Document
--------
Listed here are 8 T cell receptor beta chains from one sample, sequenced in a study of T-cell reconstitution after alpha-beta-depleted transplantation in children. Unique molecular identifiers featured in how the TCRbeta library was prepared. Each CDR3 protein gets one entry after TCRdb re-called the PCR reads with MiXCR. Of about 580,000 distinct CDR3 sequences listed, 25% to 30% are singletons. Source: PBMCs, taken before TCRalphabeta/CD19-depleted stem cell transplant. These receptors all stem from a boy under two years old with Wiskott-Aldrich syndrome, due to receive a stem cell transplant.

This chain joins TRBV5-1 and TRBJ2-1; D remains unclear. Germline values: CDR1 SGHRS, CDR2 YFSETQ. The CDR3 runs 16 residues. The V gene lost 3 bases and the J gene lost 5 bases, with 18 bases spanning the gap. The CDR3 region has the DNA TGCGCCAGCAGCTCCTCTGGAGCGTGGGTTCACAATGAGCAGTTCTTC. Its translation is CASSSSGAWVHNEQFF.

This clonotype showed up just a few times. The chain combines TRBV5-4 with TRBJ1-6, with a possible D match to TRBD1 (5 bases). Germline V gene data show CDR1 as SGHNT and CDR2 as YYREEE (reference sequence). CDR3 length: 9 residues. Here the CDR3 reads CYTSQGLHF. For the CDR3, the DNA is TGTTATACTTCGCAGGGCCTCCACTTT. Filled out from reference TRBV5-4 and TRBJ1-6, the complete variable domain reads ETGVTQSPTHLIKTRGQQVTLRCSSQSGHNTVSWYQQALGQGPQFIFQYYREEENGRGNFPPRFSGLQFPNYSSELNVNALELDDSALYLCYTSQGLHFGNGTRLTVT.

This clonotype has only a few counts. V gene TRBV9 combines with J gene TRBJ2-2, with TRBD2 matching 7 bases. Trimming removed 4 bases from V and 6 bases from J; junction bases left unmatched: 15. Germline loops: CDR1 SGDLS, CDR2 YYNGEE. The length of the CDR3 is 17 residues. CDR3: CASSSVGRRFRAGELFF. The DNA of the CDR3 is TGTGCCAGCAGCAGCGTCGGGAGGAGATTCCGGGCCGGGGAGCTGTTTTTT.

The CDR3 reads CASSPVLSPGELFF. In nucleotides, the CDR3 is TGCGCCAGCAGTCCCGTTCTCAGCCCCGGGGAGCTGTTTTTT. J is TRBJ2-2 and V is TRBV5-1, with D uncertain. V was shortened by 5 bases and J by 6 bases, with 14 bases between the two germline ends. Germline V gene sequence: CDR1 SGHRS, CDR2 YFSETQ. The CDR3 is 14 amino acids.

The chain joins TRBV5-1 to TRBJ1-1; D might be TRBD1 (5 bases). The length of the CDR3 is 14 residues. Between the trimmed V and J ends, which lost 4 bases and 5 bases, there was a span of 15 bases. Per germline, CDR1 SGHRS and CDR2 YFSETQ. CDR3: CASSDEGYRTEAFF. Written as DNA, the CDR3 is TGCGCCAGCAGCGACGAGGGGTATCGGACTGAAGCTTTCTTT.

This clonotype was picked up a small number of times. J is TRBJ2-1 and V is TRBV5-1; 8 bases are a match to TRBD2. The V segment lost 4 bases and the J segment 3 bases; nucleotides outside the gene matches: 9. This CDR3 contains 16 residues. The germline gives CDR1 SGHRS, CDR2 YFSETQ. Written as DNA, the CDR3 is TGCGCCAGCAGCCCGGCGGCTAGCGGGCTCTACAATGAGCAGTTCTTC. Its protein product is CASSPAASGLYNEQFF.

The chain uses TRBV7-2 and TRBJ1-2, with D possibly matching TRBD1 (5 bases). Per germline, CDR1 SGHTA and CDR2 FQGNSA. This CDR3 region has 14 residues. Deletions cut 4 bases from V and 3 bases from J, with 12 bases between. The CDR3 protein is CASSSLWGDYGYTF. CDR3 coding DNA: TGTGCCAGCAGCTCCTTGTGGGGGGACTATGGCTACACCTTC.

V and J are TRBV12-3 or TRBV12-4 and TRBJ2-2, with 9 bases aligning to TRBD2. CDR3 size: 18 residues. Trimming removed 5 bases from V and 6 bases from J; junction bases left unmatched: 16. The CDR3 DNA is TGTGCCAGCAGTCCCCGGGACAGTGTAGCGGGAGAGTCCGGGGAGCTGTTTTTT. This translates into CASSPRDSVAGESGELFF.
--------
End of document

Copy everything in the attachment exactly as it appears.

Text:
Listed here are 8 T cell receptor beta chains from one sample, sequenced in a study of T-cell reconstitution after alpha-beta-depleted transplantation in children. Unique molecular identifiers featured in how the TCRbeta library was prepared. Each CDR3 protein gets one entry after TCRdb re-called the PCR reads with MiXCR. Of about 580,000 distinct CDR3 sequences listed, 25% to 30% are singletons. Source: PBMCs, taken before TCRalphabeta/CD19-depleted stem cell transplant. These receptors all stem from a boy under two years old with Wiskott-Aldrich syndrome, due to receive a stem cell transplant.

This chain joins TRBV5-1 and TRBJ2-1; D remains unclear. Germline values: CDR1 SGHRS, CDR2 YFSETQ. The CDR3 runs 16 residues. The V gene lost 3 bases and the J gene lost 5 bases, with 18 bases spanning the gap. The CDR3 region has the DNA TGCGCCAGCAGCTCCTCTGGAGCGTGGGTTCACAATGAGCAGTTCTTC. Its translation is CASSSSGAWVHNEQFF.

This clonotype showed up just a few times. The chain combines TRBV5-4 with TRBJ1-6, with a possible D match to TRBD1 (5 bases). Germline V gene data show CDR1 as SGHNT and CDR2 as YYREEE (reference sequence). CDR3 length: 9 residues. Here the CDR3 reads CYTSQGLHF. For the CDR3, the DNA is TGTTATACTTCGCAGGGCCTCCACTTT. Filled out from reference TRBV5-4 and TRBJ1-6, the complete variable domain reads ETGVTQSPTHLIKTRGQQVTLRCSSQSGHNTVSWYQQALGQGPQFIFQYYREEENGRGNFPPRFSGLQFPNYSSELNVNALELDDSALYLCYTSQGLHFGNGTRLTVT.

This clonotype has only a few counts. V gene TRBV9 combines with J gene TRBJ2-2, with TRBD2 matching 7 bases. Trimming removed 4 bases from V and 6 bases from J; junction bases left unmatched: 15. Germline loops: CDR1 SGDLS, CDR2 YYNGEE. The length of the CDR3 is 17 residues. CDR3: CASSSVGRRFRAGELFF. The DNA of the CDR3 is TGTGCCAGCAGCAGCGTCGGGAGGAGATTCCGGGCCGGGGAGCTGTTTTTT.

The CDR3 reads CASSPVLSPGELFF. In nucleotides, the CDR3 is TGCGCCAGCAGTCCCGTTCTCAGCCCCGGGGAGCTGTTTTTT. J is TRBJ2-2 and V is TRBV5-1, with D uncertain. V was shortened by 5 bases and J by 6 bases, with 14 bases between the two germline ends. Germline V gene sequence: CDR1 SGHRS, CDR2 YFSETQ. The CDR3 is 14 amino acids.

The chain joins TRBV5-1 to TRBJ1-1; D might be TRBD1 (5 bases). The length of the CDR3 is 14 residues. Between the trimmed V and J ends, which lost 4 bases and 5 bases, there was a span of 15 bases. Per germline, CDR1 SGHRS and CDR2 YFSETQ. CDR3: CASSDEGYRTEAFF. Written as DNA, the CDR3 is TGCGCCAGCAGCGACGAGGGGTATCGGACTGAAGCTTTCTTT.

This clonotype was picked up a small number of times. J is TRBJ2-1 and V is TRBV5-1; 8 bases are a match to TRBD2. The V segment lost 4 bases and the J segment 3 bases; nucleotides outside the gene matches: 9. This CDR3 contains 16 residues. The germline gives CDR1 SGHRS, CDR2 YFSETQ. Written as DNA, the CDR3 is TGCGCCAGCAGCCCGGCGGCTAGCGGGCTCTACAATGAGCAGTTCTTC. Its protein product is CASSPAASGLYNEQFF.

The chain uses TRBV7-2 and TRBJ1-2, with D possibly matching TRBD1 (5 bases). Per germline, CDR1 SGHTA and CDR2 FQGNSA. This CDR3 region has 14 residues. Deletions cut 4 bases from V and 3 bases from J, with 12 bases between. The CDR3 protein is CASSSLWGDYGYTF. CDR3 coding DNA: TGTGCCAGCAGCTCCTTGTGGGGGGACTATGGCTACACCTTC.

V and J are TRBV12-3 or TRBV12-4 and TRBJ2-2, with 9 bases aligning to TRBD2. CDR3 size: 18 residues. Trimming removed 5 bases from V and 6 bases from J; junction bases left unmatched: 16. The CDR3 DNA is TGTGCCAGCAGTCCCCGGGACAGTGTAGCGGGAGAGTCCGGGGAGCTGTTTTTT. This translates into CASSPRDSVAGESGELFF.